Make sure your voice is heard!  We must have a stronger commitment from our government in order to stop global warming and implement solutions and such a commitment won’t come without a dramatic increase in citizen lobbying for new laws with teeth. Get the facts about U.S. politicians and candidates at Project Vote Smart and The League of Conservation Voters. Make sure your voice is heard by voting!

Download these 10 SIMPLE TIPS to take with you!

After reducing your emissions you can do even more by going "carbon neutral." By supporting clean renewable energy, you can effectively neutralize your personal CO2 emissions. Your small investment will ensure that for every ton of carbon dioxide you are emitting, a ton of carbon dioxide will not be released into the atmosphere. Go NEUTRAL!

Learn about other ways that movies are inspiring people to make a difference at



--" Asthma is a chronic condition in which these airways undergo changes when stimulated by allergens or other environmental triggers that cause patients to cough, wheeze, and experience shortness of breath (dyspnea). " webmd 

 --While some asthma can be attributed to allergies, environmental or airborne pollutants can also trigger asthma.  

--Ground-level ozone and other air pollutants are major contributors to asthma and other lung diseases. Ozone causes up to 10 percent of emergency room and hospital admissions in people with respiratory ailments in California.  (California American Lung Association)      

--Asthma is the third major cause of hospitalization in children under 15.  "Which Children get Asthma? " Web MD       

--Nearly five million children have asthma. (AMERICAN ACADEMY OF ALLERGY, ASTHMA AND IMMUNOLOGY)  

-- We as physicians, pediatricians, and other community health workers acknowledge the risks that global warming presents...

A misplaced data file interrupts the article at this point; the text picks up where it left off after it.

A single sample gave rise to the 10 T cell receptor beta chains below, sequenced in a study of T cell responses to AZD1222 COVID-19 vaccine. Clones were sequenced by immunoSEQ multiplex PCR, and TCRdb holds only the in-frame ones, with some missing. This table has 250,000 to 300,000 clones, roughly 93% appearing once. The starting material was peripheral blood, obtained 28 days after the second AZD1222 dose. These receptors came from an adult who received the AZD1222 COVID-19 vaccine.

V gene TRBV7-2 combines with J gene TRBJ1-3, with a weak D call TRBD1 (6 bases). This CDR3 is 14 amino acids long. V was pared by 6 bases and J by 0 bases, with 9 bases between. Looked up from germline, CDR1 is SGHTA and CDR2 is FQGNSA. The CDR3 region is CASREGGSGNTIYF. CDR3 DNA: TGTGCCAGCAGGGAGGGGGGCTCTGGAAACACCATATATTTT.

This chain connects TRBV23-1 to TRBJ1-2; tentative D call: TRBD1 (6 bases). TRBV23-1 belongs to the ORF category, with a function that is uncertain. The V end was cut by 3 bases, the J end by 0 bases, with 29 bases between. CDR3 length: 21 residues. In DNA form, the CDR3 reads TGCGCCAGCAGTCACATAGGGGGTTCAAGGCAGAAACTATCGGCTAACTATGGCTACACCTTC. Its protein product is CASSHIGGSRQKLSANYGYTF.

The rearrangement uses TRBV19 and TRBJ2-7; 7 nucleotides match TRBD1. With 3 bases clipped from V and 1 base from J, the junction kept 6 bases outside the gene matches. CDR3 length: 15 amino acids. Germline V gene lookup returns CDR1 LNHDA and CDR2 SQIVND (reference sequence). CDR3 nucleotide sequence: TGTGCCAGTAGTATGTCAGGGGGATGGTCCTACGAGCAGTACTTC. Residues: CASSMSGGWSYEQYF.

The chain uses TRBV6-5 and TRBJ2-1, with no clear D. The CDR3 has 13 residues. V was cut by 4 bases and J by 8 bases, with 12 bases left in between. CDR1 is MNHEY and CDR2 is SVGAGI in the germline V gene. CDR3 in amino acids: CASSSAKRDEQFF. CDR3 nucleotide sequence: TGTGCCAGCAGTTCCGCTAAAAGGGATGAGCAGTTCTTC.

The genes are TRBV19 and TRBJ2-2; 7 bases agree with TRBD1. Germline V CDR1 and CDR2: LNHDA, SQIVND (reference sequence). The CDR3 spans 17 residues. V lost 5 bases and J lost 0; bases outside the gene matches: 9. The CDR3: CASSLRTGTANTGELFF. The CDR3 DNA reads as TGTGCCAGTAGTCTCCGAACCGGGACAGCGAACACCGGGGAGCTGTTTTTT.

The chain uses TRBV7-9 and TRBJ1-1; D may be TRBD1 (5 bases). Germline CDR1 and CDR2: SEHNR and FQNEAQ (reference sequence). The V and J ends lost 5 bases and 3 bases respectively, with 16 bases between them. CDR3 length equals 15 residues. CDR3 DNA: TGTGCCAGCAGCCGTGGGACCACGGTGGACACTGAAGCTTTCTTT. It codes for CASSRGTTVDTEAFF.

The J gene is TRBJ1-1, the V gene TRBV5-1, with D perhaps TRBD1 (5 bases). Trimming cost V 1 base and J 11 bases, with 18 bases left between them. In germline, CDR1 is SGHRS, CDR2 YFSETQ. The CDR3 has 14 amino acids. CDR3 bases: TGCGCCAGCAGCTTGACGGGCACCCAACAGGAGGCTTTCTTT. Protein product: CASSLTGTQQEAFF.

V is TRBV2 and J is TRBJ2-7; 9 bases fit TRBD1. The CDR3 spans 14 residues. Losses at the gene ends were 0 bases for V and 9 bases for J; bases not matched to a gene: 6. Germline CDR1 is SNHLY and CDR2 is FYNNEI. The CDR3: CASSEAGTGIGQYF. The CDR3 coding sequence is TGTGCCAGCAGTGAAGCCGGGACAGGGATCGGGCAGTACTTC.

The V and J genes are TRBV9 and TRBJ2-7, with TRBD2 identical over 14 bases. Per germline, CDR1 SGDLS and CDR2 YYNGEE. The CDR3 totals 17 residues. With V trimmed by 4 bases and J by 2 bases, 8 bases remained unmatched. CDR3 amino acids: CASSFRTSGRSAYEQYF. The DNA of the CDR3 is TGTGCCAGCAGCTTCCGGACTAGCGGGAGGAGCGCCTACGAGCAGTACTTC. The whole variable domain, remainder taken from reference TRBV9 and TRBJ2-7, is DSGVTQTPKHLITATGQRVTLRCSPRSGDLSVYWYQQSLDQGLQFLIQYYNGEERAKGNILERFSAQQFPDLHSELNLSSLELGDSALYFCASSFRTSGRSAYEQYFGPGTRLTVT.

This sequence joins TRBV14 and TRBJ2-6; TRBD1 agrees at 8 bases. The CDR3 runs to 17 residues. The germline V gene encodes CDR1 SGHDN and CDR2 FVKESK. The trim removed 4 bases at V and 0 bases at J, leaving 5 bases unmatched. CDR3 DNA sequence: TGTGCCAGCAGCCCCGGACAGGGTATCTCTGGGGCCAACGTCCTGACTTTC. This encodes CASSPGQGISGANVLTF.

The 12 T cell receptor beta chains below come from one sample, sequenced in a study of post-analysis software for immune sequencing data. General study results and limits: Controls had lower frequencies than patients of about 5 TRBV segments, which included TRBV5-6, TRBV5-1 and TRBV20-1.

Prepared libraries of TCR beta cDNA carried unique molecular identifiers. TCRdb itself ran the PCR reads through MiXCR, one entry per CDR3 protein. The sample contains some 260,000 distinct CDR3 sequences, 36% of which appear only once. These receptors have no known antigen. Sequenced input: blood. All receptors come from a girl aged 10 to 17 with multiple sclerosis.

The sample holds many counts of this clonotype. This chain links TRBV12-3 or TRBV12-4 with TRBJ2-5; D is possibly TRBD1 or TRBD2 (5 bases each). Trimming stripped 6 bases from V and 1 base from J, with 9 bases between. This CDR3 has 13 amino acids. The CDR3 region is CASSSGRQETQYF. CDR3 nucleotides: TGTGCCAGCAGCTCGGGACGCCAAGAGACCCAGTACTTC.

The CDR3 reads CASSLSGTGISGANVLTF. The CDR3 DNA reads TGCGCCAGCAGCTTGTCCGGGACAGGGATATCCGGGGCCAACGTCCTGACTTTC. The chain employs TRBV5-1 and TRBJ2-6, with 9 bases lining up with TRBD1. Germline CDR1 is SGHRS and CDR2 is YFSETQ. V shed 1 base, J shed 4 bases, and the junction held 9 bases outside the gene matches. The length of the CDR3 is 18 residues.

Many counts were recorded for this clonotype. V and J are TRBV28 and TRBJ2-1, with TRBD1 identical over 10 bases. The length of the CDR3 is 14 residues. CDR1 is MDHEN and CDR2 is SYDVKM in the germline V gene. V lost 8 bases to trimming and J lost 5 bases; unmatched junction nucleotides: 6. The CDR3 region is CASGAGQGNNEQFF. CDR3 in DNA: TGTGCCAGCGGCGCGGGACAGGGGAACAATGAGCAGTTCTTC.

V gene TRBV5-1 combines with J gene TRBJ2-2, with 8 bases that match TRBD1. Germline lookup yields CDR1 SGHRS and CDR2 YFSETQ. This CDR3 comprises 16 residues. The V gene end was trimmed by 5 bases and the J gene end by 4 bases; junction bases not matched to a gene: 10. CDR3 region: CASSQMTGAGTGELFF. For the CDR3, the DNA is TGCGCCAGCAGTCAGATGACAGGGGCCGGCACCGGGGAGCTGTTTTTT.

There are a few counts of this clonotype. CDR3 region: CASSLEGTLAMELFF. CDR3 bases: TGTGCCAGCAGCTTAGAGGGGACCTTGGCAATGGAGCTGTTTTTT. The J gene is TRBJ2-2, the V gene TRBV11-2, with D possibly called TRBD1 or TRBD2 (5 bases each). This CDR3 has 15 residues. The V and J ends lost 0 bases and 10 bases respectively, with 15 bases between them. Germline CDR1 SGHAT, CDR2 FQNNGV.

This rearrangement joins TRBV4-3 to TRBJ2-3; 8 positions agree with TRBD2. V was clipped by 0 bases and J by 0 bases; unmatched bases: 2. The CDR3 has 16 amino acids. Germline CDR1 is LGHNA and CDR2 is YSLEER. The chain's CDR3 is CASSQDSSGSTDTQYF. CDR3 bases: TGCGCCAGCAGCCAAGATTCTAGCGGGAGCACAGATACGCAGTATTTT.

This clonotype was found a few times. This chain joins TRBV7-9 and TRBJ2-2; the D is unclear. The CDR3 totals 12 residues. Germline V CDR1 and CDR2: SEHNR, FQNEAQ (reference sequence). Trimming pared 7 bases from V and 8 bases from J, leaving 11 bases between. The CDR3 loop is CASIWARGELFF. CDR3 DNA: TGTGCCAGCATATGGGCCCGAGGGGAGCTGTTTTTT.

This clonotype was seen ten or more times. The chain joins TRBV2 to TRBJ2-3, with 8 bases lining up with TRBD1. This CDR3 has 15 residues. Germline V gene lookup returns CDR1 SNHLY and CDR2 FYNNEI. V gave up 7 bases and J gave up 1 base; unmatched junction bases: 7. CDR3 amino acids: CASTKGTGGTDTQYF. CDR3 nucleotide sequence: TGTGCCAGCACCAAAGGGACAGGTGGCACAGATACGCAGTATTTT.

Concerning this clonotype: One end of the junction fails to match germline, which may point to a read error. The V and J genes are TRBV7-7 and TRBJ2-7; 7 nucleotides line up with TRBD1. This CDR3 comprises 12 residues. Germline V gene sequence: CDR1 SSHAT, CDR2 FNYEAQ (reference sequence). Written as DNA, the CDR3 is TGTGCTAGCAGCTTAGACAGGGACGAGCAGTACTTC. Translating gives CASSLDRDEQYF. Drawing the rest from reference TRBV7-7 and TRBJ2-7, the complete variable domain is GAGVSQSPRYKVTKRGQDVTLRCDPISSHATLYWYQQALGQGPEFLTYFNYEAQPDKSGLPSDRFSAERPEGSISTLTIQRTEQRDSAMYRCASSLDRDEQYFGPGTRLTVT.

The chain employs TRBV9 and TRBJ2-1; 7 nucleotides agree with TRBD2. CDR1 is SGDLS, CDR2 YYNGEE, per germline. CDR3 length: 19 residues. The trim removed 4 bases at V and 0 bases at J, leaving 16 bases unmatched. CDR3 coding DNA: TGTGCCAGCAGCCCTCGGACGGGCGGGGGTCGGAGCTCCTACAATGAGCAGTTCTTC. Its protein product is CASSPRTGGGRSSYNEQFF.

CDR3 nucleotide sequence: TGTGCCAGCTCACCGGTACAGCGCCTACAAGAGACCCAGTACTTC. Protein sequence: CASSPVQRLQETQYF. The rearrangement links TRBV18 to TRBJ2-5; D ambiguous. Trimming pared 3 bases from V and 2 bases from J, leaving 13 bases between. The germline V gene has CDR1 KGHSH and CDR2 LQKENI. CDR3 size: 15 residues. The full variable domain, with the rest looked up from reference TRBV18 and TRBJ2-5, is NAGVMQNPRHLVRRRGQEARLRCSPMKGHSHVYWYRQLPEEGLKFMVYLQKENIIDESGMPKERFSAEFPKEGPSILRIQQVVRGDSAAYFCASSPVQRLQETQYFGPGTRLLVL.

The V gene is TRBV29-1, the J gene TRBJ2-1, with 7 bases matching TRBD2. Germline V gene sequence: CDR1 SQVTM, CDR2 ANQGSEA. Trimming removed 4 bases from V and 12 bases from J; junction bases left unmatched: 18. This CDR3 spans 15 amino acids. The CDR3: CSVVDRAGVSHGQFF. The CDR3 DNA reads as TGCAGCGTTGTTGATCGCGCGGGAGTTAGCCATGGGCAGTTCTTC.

"While exposure to ozone air pollution causes adverse health effects in most people, children are especially susceptible to these effects. Children spend significantly more time outdoors, especially in the summertime when ozone levels are the highest. National statistics show that children spend an average of 50 percent more time outdoors than do adults.  

A recent study conducted by the American Lung Association shows that as many as 27.1 million children age 13 and under, and over 1.9 million children with asthma are potentially exposed to unhealthful levels of ozone based on the new 0.08 ppm, eight-hour ozone level standard.  

Minority children are disproportionately represented in areas with high ozone levels. Approximately 61.3% of black children, 69.2% of Hispanic children and 67.7% of Asian-American children live in areas that exceed the 0.08 ppm ozone standard, while only 50.8% of white children live in such areas.  

Children spend more time engaged in vigorous activity (i.e., exercise). Such activity results in breathing in more air, and therefore more pollution being taken deep into the lungs. A California study found that children spend three times as much time engaged in sports and vigorous activities as adults do.  

Children have a higher breathing rate than adults relative to their body weight and lung surface area. This results in a greater dose of pollution delivered to their lungs. Most biological air pollution damage is related to the dose of pollution inhaled in relation to the body weight and surface area of the target organ.